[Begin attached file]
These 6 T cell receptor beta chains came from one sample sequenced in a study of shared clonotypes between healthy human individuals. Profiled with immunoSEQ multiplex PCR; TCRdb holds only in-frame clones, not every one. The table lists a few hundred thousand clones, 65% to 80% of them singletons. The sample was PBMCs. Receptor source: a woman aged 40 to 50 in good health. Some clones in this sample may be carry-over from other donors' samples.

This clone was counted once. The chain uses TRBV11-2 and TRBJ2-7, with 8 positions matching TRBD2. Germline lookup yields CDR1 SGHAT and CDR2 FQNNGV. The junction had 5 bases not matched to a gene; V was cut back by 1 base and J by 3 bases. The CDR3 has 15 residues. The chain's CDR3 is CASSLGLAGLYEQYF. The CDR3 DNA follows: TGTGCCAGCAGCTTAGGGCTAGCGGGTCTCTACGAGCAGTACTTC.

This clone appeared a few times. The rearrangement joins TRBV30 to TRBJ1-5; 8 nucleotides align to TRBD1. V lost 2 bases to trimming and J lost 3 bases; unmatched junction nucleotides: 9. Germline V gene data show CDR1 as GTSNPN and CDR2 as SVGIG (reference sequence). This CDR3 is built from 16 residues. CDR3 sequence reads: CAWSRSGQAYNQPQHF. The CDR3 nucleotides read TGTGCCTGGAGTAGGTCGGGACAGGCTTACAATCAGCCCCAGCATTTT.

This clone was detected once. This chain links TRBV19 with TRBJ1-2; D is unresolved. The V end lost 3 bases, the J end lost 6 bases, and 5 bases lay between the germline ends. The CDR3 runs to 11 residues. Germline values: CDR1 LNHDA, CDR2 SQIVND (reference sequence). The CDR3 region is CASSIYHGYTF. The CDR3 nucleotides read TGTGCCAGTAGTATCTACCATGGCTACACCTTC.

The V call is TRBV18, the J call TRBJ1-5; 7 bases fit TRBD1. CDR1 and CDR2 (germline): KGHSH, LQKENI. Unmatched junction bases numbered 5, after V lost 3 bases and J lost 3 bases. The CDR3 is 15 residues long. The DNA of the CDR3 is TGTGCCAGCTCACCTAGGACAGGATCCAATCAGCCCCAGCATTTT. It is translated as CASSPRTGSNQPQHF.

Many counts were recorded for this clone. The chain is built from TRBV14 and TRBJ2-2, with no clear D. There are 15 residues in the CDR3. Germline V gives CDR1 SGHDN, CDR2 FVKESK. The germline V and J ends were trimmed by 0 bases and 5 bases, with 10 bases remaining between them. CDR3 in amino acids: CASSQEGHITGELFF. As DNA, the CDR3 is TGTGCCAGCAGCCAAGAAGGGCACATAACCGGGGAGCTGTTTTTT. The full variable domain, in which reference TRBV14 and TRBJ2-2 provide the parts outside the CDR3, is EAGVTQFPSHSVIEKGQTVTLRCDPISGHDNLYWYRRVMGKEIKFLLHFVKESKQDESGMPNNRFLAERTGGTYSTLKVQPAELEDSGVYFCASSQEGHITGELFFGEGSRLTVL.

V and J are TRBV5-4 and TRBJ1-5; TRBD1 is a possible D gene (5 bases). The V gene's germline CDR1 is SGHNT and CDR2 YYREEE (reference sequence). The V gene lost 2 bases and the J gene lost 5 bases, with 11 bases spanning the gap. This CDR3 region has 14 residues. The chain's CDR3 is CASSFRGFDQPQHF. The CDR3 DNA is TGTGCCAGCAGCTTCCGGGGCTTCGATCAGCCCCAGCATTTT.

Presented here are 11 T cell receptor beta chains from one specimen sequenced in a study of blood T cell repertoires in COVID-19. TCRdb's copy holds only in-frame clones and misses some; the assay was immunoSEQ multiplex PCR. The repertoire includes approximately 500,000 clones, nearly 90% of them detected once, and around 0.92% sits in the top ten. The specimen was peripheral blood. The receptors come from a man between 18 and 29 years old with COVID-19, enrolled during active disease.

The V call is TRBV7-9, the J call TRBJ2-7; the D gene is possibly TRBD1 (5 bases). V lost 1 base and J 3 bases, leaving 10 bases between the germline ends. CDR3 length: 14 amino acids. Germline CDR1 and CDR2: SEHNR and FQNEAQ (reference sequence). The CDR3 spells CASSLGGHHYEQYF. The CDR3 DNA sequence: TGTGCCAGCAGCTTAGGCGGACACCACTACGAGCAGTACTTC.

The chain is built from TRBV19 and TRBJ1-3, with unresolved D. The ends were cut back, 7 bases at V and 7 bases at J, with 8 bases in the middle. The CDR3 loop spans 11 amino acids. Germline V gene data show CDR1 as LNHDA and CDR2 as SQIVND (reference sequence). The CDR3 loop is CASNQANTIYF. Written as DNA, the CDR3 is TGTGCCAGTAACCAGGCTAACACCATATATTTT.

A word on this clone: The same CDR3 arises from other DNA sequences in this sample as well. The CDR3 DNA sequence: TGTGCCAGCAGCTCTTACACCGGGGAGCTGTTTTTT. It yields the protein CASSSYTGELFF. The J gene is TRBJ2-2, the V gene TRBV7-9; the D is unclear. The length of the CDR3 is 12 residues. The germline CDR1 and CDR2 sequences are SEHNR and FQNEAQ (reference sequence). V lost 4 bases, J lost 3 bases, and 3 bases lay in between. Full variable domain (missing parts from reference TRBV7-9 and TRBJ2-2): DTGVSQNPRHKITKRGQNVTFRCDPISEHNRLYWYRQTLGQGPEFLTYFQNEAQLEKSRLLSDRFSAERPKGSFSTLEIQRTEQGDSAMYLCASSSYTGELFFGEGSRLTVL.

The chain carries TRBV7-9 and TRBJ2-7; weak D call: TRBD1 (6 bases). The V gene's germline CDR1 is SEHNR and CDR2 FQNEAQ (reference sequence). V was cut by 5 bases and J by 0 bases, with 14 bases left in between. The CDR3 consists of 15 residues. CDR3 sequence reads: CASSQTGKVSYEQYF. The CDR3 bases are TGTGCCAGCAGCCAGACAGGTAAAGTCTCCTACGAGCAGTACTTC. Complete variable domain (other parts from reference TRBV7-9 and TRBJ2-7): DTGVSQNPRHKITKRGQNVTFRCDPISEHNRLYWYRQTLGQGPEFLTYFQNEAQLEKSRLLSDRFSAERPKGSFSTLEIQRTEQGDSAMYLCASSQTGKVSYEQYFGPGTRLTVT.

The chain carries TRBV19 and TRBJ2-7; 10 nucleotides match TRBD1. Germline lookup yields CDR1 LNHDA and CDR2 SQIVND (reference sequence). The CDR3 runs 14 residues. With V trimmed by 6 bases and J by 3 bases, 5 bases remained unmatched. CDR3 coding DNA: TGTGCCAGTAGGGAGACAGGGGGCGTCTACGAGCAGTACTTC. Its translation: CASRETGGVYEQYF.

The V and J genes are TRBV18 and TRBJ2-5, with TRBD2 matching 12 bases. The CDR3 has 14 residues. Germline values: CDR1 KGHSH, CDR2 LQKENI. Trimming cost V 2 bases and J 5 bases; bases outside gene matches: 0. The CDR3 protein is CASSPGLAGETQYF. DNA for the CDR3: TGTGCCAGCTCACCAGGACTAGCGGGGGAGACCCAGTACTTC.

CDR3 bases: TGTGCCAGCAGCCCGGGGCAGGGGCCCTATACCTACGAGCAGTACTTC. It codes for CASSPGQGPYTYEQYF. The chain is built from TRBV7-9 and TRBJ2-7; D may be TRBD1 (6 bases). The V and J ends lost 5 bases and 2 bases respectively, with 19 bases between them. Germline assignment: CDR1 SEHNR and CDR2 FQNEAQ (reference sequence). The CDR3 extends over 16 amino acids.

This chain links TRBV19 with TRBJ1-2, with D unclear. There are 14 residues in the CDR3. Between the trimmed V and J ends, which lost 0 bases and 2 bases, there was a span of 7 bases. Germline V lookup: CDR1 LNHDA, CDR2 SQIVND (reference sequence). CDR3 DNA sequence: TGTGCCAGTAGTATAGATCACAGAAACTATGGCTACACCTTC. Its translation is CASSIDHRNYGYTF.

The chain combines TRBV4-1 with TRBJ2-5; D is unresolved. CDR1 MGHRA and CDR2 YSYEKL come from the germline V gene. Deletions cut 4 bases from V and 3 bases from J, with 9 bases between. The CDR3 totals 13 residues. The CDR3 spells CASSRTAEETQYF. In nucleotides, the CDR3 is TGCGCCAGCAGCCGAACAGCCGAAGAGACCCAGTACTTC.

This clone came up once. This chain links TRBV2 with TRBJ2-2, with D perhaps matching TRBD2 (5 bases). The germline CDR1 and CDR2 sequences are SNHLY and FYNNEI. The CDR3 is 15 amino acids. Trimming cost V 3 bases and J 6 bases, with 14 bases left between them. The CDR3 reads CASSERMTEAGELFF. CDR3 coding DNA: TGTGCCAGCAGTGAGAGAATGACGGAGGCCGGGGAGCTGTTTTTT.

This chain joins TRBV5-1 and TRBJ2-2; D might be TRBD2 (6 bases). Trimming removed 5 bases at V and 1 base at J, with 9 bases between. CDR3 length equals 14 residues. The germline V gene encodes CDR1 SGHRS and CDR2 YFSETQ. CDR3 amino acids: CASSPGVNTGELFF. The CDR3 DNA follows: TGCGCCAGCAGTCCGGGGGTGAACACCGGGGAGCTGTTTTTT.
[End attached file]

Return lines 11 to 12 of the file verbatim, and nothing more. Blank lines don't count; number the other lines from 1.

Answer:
A word on this clone: The same CDR3 arises from other DNA sequences in this sample as well. The CDR3 DNA sequence: TGTGCCAGCAGCTCTTACACCGGGGAGCTGTTTTTT. It yields the protein CASSSYTGELFF. The J gene is TRBJ2-2, the V gene TRBV7-9; the D is unclear. The length of the CDR3 is 12 residues. The germline CDR1 and CDR2 sequences are SEHNR and FQNEAQ (reference sequence). V lost 4 bases, J lost 3 bases, and 3 bases lay in between. Full variable domain (missing parts from reference TRBV7-9 and TRBJ2-2): DTGVSQNPRHKITKRGQNVTFRCDPISEHNRLYWYRQTLGQGPEFLTYFQNEAQLEKSRLLSDRFSAERPKGSFSTLEIQRTEQGDSAMYLCASSSYTGELFFGEGSRLTVL.

The chain carries TRBV7-9 and TRBJ2-7; weak D call: TRBD1 (6 bases). The V gene's germline CDR1 is SEHNR and CDR2 FQNEAQ (reference sequence). V was cut by 5 bases and J by 0 bases, with 14 bases left in between. The CDR3 consists of 15 residues. CDR3 sequence reads: CASSQTGKVSYEQYF. The CDR3 bases are TGTGCCAGCAGCCAGACAGGTAAAGTCTCCTACGAGCAGTACTTC. Complete variable domain (other parts from reference TRBV7-9 and TRBJ2-7): DTGVSQNPRHKITKRGQNVTFRCDPISEHNRLYWYRQTLGQGPEFLTYFQNEAQLEKSRLLSDRFSAERPKGSFSTLEIQRTEQGDSAMYLCASSQTGKVSYEQYFGPGTRLTVT.